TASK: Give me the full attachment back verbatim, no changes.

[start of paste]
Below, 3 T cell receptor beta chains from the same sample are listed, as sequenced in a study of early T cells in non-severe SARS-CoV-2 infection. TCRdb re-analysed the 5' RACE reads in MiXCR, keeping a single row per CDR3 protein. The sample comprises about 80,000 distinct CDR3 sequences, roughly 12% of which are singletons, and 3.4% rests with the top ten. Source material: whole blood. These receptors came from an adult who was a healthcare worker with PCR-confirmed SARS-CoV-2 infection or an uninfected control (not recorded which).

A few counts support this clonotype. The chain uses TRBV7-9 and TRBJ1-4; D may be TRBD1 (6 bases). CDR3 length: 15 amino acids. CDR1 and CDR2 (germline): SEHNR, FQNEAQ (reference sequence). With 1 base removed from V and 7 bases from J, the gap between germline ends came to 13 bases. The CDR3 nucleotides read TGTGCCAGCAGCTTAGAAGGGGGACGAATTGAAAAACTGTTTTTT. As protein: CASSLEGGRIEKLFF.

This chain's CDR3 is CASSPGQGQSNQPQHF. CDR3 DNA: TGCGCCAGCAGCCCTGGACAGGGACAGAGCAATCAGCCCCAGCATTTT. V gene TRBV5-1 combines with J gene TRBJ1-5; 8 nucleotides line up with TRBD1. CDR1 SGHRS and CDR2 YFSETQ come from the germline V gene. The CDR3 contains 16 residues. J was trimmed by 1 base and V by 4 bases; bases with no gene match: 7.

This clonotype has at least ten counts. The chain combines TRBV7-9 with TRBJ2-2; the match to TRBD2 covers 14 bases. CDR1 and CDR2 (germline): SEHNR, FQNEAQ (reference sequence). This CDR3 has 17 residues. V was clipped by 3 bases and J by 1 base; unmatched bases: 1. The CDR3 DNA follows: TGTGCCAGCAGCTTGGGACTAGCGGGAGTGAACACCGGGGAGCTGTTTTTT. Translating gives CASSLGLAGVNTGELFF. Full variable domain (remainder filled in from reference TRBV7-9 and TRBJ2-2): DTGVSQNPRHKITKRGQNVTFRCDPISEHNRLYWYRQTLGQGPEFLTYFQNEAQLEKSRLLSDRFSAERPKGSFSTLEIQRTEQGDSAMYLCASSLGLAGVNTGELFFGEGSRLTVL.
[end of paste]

Below, 3 T cell receptor beta chains from the same sample are listed, as sequenced in a study of early T cells in non-severe SARS-CoV-2 infection. TCRdb re-analysed the 5' RACE reads in MiXCR, keeping a single row per CDR3 protein. The sample comprises about 80,000 distinct CDR3 sequences, roughly 12% of which are singletons, and 3.4% rests with the top ten. Source material: whole blood. These receptors came from an adult who was a healthcare worker with PCR-confirmed SARS-CoV-2 infection or an uninfected control (not recorded which).

A few counts support this clonotype. The chain uses TRBV7-9 and TRBJ1-4; D may be TRBD1 (6 bases). CDR3 length: 15 amino acids. CDR1 and CDR2 (germline): SEHNR, FQNEAQ (reference sequence). With 1 base removed from V and 7 bases from J, the gap between germline ends came to 13 bases. The CDR3 nucleotides read TGTGCCAGCAGCTTAGAAGGGGGACGAATTGAAAAACTGTTTTTT. As protein: CASSLEGGRIEKLFF.

This chain's CDR3 is CASSPGQGQSNQPQHF. CDR3 DNA: TGCGCCAGCAGCCCTGGACAGGGACAGAGCAATCAGCCCCAGCATTTT. V gene TRBV5-1 combines with J gene TRBJ1-5; 8 nucleotides line up with TRBD1. CDR1 SGHRS and CDR2 YFSETQ come from the germline V gene. The CDR3 contains 16 residues. J was trimmed by 1 base and V by 4 bases; bases with no gene match: 7.

This clonotype has at least ten counts. The chain combines TRBV7-9 with TRBJ2-2; the match to TRBD2 covers 14 bases. CDR1 and CDR2 (germline): SEHNR, FQNEAQ (reference sequence). This CDR3 has 17 residues. V was clipped by 3 bases and J by 1 base; unmatched bases: 1. The CDR3 DNA follows: TGTGCCAGCAGCTTGGGACTAGCGGGAGTGAACACCGGGGAGCTGTTTTTT. Translating gives CASSLGLAGVNTGELFF. Full variable domain (remainder filled in from reference TRBV7-9 and TRBJ2-2): DTGVSQNPRHKITKRGQNVTFRCDPISEHNRLYWYRQTLGQGPEFLTYFQNEAQLEKSRLLSDRFSAERPKGSFSTLEIQRTEQGDSAMYLCASSLGLAGVNTGELFFGEGSRLTVL.